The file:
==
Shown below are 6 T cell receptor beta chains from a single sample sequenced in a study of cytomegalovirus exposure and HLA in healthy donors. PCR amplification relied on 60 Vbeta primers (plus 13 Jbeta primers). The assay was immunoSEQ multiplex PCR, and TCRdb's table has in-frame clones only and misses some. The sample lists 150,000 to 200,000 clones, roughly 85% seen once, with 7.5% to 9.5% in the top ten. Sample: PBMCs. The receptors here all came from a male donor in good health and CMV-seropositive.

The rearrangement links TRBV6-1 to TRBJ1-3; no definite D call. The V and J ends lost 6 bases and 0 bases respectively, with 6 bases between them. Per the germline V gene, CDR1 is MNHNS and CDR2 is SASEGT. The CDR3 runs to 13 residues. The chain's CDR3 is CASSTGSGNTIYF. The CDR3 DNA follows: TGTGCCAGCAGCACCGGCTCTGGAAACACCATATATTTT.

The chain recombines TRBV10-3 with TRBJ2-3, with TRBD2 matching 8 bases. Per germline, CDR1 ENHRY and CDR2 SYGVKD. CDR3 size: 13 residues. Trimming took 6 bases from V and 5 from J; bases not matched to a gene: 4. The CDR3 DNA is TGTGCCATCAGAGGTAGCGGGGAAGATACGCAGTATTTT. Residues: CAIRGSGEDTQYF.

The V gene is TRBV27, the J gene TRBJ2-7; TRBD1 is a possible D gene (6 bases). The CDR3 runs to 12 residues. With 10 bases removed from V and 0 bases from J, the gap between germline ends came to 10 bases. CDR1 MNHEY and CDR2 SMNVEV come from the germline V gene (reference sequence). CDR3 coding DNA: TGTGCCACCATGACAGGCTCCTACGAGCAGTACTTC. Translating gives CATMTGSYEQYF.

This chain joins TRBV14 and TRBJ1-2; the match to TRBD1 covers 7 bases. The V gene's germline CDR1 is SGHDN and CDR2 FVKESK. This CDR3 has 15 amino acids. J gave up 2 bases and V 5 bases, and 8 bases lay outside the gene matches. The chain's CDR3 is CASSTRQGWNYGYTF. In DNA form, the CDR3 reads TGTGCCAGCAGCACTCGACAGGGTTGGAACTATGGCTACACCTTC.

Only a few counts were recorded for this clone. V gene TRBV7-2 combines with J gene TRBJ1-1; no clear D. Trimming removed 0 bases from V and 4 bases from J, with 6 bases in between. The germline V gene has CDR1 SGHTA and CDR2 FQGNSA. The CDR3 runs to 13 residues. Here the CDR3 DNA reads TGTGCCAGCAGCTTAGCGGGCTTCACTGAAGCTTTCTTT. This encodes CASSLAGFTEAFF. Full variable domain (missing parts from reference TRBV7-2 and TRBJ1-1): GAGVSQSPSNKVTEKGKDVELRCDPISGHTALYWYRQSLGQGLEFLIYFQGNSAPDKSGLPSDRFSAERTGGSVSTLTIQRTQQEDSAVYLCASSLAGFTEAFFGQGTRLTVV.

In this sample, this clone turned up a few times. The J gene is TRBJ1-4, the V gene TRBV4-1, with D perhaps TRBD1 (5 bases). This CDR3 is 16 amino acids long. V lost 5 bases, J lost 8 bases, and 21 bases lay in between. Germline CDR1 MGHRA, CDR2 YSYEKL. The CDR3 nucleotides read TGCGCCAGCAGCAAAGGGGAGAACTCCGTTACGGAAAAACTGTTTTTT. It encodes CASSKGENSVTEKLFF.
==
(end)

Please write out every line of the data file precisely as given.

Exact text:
Shown below are 6 T cell receptor beta chains from a single sample sequenced in a study of cytomegalovirus exposure and HLA in healthy donors. PCR amplification relied on 60 Vbeta primers (plus 13 Jbeta primers). The assay was immunoSEQ multiplex PCR, and TCRdb's table has in-frame clones only and misses some. The sample lists 150,000 to 200,000 clones, roughly 85% seen once, with 7.5% to 9.5% in the top ten. Sample: PBMCs. The receptors here all came from a male donor in good health and CMV-seropositive.

The rearrangement links TRBV6-1 to TRBJ1-3; no definite D call. The V and J ends lost 6 bases and 0 bases respectively, with 6 bases between them. Per the germline V gene, CDR1 is MNHNS and CDR2 is SASEGT. The CDR3 runs to 13 residues. The chain's CDR3 is CASSTGSGNTIYF. The CDR3 DNA follows: TGTGCCAGCAGCACCGGCTCTGGAAACACCATATATTTT.

The chain recombines TRBV10-3 with TRBJ2-3, with TRBD2 matching 8 bases. Per germline, CDR1 ENHRY and CDR2 SYGVKD. CDR3 size: 13 residues. Trimming took 6 bases from V and 5 from J; bases not matched to a gene: 4. The CDR3 DNA is TGTGCCATCAGAGGTAGCGGGGAAGATACGCAGTATTTT. Residues: CAIRGSGEDTQYF.

The V gene is TRBV27, the J gene TRBJ2-7; TRBD1 is a possible D gene (6 bases). The CDR3 runs to 12 residues. With 10 bases removed from V and 0 bases from J, the gap between germline ends came to 10 bases. CDR1 MNHEY and CDR2 SMNVEV come from the germline V gene (reference sequence). CDR3 coding DNA: TGTGCCACCATGACAGGCTCCTACGAGCAGTACTTC. Translating gives CATMTGSYEQYF.

This chain joins TRBV14 and TRBJ1-2; the match to TRBD1 covers 7 bases. The V gene's germline CDR1 is SGHDN and CDR2 FVKESK. This CDR3 has 15 amino acids. J gave up 2 bases and V 5 bases, and 8 bases lay outside the gene matches. The chain's CDR3 is CASSTRQGWNYGYTF. In DNA form, the CDR3 reads TGTGCCAGCAGCACTCGACAGGGTTGGAACTATGGCTACACCTTC.

Only a few counts were recorded for this clone. V gene TRBV7-2 combines with J gene TRBJ1-1; no clear D. Trimming removed 0 bases from V and 4 bases from J, with 6 bases in between. The germline V gene has CDR1 SGHTA and CDR2 FQGNSA. The CDR3 runs to 13 residues. Here the CDR3 DNA reads TGTGCCAGCAGCTTAGCGGGCTTCACTGAAGCTTTCTTT. This encodes CASSLAGFTEAFF. Full variable domain (missing parts from reference TRBV7-2 and TRBJ1-1): GAGVSQSPSNKVTEKGKDVELRCDPISGHTALYWYRQSLGQGLEFLIYFQGNSAPDKSGLPSDRFSAERTGGSVSTLTIQRTQQEDSAVYLCASSLAGFTEAFFGQGTRLTVV.

In this sample, this clone turned up a few times. The J gene is TRBJ1-4, the V gene TRBV4-1, with D perhaps TRBD1 (5 bases). This CDR3 is 16 amino acids long. V lost 5 bases, J lost 8 bases, and 21 bases lay in between. Germline CDR1 MGHRA, CDR2 YSYEKL. The CDR3 nucleotides read TGCGCCAGCAGCAAAGGGGAGAACTCCGTTACGGAAAAACTGTTTTTT. It encodes CASSKGENSVTEKLFF.